Research News

M.S. Thesis
Gökçe Komaç, A Study of Using a Persuasive Game as a Tool to Raise Awareness About Trolling Behavior

This study is about using a persuasive game as a tool to raise awareness about trolling behavior. A game about online trolling behavior is designed and implemented. After exploring how the toxic behaviors that are considered as trolling in the context of online gaming are perceived, this study observes if the persuasive game has an influence in raising awareness and knowledge about these behaviors.

Date: 09.12.2019 / 10:00 Place: A-212

M.S. Thesis
Atıl İlerialkan, Speaker and Posture Classification Using Instantaneous Acoustic Features of Breath Signals

Features extracted from speech are widely used for problems such as biometric speaker identification, but the use of speech data raises concerns about privacy. We propose a method for speech and posture classification using only breath data. The acoustical information was extracted from breath instances using the Hilbert-Huang transform and fed into our CNN-RNN network for classification. We also created our publicly available dataset, BreathBase, which contains more than 5000 breath instances of 20 participants in 5 different postures with 4 different microphones. Using this data, 85% speaker classification and 98% posture classification accuracy is obtained.

Date: 27.11.2019 / 15.00 PlaceA-212

M.S. Thesis
Müge Değirmenci Camcı, Synthesis of Realistic 3D Artifacts Using Flow Fields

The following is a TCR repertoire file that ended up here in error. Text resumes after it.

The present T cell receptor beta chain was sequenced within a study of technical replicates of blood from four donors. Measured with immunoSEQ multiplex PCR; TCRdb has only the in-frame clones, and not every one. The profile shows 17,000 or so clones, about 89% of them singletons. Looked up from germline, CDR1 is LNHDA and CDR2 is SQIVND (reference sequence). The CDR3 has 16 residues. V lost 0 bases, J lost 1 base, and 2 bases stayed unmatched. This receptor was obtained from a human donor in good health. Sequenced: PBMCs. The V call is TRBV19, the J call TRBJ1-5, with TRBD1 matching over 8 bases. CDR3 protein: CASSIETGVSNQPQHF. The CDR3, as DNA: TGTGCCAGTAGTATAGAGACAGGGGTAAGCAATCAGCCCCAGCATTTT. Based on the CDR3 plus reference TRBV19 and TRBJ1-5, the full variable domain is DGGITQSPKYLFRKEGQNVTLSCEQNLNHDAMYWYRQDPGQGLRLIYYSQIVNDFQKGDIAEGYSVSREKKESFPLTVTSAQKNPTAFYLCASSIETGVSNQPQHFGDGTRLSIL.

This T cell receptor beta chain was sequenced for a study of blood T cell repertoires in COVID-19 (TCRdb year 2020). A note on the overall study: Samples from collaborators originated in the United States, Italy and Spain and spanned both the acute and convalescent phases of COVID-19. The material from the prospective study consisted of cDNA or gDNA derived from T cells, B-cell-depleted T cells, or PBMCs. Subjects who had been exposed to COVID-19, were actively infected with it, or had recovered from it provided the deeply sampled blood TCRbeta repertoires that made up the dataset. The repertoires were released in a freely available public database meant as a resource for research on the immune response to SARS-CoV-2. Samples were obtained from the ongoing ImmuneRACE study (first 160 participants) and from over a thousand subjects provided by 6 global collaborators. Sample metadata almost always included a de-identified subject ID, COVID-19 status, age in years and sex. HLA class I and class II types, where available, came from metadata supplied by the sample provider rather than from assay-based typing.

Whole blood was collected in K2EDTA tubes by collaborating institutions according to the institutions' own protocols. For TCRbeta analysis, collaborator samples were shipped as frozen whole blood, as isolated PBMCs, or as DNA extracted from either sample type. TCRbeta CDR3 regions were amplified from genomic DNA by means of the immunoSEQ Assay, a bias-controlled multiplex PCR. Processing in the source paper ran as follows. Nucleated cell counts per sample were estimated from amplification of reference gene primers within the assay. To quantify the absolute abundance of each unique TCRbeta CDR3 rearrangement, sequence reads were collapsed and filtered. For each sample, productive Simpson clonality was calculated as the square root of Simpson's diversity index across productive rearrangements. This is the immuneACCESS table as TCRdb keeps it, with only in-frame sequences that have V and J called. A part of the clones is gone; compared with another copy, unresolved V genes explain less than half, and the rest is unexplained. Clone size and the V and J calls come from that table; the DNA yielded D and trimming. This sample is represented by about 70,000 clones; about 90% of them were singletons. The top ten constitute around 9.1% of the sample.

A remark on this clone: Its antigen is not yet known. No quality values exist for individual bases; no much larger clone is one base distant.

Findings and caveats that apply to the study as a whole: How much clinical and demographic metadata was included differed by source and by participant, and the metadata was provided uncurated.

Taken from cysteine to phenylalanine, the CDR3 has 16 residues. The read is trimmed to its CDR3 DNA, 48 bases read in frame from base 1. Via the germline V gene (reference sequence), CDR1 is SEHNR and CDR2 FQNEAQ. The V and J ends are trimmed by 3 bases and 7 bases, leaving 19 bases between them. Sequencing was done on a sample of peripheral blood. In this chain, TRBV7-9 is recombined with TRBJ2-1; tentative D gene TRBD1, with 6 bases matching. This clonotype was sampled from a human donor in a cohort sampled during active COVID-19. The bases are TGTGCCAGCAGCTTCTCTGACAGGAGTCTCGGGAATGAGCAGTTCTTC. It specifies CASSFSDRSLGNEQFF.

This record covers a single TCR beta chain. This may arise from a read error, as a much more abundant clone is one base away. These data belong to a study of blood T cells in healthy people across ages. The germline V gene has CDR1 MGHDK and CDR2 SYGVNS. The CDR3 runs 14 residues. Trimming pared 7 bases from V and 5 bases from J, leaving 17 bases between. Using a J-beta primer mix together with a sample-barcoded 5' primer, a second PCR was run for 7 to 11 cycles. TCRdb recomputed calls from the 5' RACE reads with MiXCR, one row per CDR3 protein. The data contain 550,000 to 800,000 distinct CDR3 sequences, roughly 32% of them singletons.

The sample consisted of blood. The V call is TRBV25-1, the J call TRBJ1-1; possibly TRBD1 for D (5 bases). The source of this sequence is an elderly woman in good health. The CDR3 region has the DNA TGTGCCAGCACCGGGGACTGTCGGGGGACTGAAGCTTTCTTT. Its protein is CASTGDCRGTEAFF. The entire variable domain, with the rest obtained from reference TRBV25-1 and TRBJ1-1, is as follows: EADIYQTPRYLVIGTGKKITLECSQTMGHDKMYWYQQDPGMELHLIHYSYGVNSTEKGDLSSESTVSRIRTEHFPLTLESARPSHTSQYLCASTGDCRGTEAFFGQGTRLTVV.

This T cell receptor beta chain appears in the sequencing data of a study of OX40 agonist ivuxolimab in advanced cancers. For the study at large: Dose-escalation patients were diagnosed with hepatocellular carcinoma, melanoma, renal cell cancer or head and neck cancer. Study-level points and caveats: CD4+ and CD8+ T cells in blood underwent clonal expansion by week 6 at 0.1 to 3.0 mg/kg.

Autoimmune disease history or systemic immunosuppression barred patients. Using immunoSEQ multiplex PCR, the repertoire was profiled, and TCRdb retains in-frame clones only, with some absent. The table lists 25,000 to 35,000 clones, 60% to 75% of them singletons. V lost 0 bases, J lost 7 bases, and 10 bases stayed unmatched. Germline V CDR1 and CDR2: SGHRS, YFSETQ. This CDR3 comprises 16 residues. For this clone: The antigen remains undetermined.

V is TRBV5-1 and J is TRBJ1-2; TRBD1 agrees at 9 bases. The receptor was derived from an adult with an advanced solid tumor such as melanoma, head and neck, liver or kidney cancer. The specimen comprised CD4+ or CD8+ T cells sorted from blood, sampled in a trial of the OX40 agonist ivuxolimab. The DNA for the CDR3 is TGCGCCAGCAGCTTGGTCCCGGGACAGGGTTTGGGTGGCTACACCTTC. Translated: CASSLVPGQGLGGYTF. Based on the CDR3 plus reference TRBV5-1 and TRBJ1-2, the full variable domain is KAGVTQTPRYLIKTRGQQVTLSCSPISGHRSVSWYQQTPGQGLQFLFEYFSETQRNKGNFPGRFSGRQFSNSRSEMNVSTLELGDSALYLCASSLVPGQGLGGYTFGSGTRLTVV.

There is a high demand for realistic computer aided imagery by many applicatiion areas such as games and movies. Due to the complicated characteristics of certain natural phenomena such as fire, smoke or mist, it is difficult to realistically mimic these effects. There are various approximation methods to visually synthesize lifelike 3D artifacts. The use of flow fields to guide the motion of particles creates a random but natural-looking effect. The aim of this study is to use flow fields to generate realistic 3D visual effects.

Date: 06.12.2019 / 13:00 Place: B-116

Ph.D. Thesis
Sarper Alkan, A computational model of the brain for decoding mental states from fMRI

In this study we present a brain model for decoding mental states that are captured using functional brain imaging (fMRI). We postulate that, the human brain processes information coming from the senses using specialized brain regions and the brain combines the activity of the specialized regions to come up with a coherent mental state. We model the postulated pattern of information processing in the brain as follows: First, we propose to capture the activity of specialized brain regions using homogenous voxel (volumetric pixel) groups: Supervoxels. Second, we combine the activity of supervoxels to decode the overall mental state using classifier ensembles: Brain Region Ensembles (BRE).

We test our model in three distinct fMRI datasets, where our model performs better, in terms of accuracy of classification of mental states, than the widely used brain decoding methods that rely on voxel selection. Also, we present how supervoxels can be used for the localization of the brain regions that are effective in discriminating the mental states under consideration regarding fMRI experiments.

Date: 07.10.2019 14:30 Place: Conference Hall 1

Sarper Alkan, A computational model of the brain for decoding mental states from fMRI

M.S. Thesis
Gizem Özen, The effect of kinemorphs on F-Formation shapes: an investigation on human robot interaction in virtual reality

In this study, firstly, the effect of kinemorphs on F-formation shapes are investigated by focusing on the differences between the virtual environment and the real life settings. Secondly, the role of one-to-one F-formation shapes on joining a dyadic interaction as a third interactant is also studied.

Date: 12.09.2019 / 15:00 Place: A-212

Gizem Özen, The effect of kinemorphs on F-Formation shapes: an investigation on human robot interaction in virtual reality